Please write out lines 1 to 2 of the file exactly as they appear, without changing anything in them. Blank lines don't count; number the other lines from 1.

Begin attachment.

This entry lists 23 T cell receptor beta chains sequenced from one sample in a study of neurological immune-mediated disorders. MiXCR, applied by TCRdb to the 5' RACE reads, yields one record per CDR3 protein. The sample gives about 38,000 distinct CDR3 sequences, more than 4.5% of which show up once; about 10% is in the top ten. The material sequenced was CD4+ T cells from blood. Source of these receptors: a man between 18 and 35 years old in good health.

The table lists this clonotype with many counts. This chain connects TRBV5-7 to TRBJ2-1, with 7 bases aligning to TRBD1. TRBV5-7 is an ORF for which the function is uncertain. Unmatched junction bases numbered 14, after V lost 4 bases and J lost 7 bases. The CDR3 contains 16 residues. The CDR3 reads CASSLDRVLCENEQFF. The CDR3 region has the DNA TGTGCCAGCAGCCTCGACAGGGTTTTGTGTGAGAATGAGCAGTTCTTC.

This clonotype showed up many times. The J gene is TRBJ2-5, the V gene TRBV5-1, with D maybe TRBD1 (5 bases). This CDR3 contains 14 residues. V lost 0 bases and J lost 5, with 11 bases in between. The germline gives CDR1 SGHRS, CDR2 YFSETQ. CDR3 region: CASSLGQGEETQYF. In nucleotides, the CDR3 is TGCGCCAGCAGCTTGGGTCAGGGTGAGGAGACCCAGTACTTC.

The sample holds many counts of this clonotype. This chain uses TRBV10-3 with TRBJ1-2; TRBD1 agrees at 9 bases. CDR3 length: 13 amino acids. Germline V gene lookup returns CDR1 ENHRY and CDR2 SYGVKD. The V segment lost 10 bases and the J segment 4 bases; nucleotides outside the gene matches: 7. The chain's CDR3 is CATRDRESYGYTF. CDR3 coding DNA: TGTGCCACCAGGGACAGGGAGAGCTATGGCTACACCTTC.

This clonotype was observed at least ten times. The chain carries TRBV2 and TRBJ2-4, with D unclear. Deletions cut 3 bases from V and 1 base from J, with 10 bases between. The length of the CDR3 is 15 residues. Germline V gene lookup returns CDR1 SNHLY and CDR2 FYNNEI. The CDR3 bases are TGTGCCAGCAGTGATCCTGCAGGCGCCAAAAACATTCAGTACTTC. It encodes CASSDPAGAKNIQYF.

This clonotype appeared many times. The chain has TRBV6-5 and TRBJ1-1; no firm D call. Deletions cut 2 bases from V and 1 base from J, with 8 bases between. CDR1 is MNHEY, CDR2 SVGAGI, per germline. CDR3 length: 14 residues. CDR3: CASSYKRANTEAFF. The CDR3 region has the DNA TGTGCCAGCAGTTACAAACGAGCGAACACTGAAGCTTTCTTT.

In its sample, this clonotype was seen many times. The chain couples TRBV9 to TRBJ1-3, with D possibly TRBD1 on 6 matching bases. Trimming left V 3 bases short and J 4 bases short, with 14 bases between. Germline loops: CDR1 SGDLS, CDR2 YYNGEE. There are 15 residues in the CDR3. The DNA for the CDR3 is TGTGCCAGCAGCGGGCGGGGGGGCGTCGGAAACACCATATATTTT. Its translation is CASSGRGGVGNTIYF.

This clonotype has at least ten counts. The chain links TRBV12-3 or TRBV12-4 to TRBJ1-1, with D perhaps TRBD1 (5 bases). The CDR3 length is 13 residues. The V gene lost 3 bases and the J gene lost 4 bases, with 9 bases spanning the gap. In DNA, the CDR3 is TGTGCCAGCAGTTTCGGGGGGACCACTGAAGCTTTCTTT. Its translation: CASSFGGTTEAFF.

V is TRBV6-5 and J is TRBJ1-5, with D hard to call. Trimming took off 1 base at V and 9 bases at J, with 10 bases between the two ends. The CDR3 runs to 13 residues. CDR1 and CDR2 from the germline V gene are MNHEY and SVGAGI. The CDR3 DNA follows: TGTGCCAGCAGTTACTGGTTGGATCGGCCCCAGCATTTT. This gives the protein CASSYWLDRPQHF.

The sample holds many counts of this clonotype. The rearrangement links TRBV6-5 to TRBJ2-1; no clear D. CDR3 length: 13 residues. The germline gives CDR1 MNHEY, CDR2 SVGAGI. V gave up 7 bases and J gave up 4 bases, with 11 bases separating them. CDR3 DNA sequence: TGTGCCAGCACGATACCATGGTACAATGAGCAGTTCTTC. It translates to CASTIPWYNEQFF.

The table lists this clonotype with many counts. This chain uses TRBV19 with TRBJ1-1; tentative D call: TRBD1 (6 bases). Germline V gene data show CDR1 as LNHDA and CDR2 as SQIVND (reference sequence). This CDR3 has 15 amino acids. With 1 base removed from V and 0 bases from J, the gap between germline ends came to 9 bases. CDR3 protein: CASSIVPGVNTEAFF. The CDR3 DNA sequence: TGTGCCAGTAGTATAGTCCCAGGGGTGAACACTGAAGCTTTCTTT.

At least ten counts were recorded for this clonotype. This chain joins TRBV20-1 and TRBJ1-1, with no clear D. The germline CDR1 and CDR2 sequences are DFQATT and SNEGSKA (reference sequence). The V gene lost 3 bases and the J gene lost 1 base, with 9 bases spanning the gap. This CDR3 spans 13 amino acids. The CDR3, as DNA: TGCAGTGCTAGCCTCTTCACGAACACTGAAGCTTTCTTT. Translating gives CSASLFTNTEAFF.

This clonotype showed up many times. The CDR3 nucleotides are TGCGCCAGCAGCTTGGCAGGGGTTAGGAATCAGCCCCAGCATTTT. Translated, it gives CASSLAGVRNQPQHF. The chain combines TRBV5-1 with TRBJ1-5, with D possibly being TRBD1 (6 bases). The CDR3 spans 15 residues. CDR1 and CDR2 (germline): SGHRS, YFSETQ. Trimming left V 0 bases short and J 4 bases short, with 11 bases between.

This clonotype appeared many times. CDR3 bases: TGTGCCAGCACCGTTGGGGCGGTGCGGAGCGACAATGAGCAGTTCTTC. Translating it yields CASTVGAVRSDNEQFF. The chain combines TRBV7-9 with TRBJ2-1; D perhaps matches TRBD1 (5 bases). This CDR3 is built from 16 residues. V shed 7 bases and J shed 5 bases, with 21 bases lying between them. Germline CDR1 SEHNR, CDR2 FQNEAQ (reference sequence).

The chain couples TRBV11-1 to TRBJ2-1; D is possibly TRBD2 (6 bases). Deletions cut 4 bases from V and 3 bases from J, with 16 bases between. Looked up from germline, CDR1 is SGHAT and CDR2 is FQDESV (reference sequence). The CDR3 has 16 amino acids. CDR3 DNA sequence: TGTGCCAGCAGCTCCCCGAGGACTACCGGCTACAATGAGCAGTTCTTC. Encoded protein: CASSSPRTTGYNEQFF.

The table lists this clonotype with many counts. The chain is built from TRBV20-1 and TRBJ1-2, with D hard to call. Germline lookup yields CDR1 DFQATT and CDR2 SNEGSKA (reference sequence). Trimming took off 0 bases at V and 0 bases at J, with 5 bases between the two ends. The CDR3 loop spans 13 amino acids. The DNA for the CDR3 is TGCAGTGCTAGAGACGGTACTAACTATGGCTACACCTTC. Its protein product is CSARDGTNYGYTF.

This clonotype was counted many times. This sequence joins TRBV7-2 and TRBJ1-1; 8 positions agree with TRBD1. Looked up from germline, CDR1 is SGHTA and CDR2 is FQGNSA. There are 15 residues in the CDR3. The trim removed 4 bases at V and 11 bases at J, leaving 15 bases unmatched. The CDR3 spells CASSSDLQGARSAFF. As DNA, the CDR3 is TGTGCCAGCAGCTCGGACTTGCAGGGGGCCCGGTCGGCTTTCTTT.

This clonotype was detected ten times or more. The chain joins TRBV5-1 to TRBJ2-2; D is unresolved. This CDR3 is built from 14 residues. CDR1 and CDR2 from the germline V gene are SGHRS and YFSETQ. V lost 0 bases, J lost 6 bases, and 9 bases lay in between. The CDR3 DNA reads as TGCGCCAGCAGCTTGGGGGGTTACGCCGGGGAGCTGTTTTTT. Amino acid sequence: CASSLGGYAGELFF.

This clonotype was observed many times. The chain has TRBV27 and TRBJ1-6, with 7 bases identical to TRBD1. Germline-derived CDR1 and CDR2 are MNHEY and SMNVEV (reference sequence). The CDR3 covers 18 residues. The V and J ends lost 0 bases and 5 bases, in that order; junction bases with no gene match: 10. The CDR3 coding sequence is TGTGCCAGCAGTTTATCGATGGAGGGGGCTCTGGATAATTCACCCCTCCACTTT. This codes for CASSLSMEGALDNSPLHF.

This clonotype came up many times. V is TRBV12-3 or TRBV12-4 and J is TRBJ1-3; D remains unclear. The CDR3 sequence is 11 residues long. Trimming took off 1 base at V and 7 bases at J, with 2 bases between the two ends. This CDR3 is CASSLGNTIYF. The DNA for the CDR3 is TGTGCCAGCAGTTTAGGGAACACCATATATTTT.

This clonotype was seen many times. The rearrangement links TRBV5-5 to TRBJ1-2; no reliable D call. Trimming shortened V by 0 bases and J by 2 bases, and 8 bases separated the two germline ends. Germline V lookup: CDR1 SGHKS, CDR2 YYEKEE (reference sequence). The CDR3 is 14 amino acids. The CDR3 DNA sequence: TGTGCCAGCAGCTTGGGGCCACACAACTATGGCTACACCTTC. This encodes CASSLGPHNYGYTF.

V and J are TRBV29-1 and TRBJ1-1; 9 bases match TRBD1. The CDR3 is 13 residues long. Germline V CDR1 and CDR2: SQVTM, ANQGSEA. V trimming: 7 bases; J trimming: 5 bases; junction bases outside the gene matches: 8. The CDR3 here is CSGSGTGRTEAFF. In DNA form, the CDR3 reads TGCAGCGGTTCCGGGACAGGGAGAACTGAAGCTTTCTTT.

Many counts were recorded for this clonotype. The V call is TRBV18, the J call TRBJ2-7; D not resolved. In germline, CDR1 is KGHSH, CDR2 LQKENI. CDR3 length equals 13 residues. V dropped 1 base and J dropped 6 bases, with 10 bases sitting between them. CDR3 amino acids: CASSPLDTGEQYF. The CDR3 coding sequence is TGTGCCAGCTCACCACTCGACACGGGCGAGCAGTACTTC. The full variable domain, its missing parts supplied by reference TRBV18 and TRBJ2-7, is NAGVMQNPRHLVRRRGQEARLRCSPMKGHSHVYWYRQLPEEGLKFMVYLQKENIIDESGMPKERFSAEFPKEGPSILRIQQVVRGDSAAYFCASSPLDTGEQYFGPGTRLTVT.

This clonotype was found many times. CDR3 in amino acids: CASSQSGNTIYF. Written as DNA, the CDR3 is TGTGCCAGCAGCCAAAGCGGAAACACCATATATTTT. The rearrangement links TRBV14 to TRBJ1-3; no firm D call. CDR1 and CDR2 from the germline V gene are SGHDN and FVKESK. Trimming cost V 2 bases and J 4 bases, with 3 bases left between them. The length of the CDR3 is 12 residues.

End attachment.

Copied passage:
This entry lists 23 T cell receptor beta chains sequenced from one sample in a study of neurological immune-mediated disorders. MiXCR, applied by TCRdb to the 5' RACE reads, yields one record per CDR3 protein. The sample gives about 38,000 distinct CDR3 sequences, more than 4.5% of which show up once; about 10% is in the top ten. The material sequenced was CD4+ T cells from blood. Source of these receptors: a man between 18 and 35 years old in good health.

The table lists this clonotype with many counts. This chain connects TRBV5-7 to TRBJ2-1, with 7 bases aligning to TRBD1. TRBV5-7 is an ORF for which the function is uncertain. Unmatched junction bases numbered 14, after V lost 4 bases and J lost 7 bases. The CDR3 contains 16 residues. The CDR3 reads CASSLDRVLCENEQFF. The CDR3 region has the DNA TGTGCCAGCAGCCTCGACAGGGTTTTGTGTGAGAATGAGCAGTTCTTC.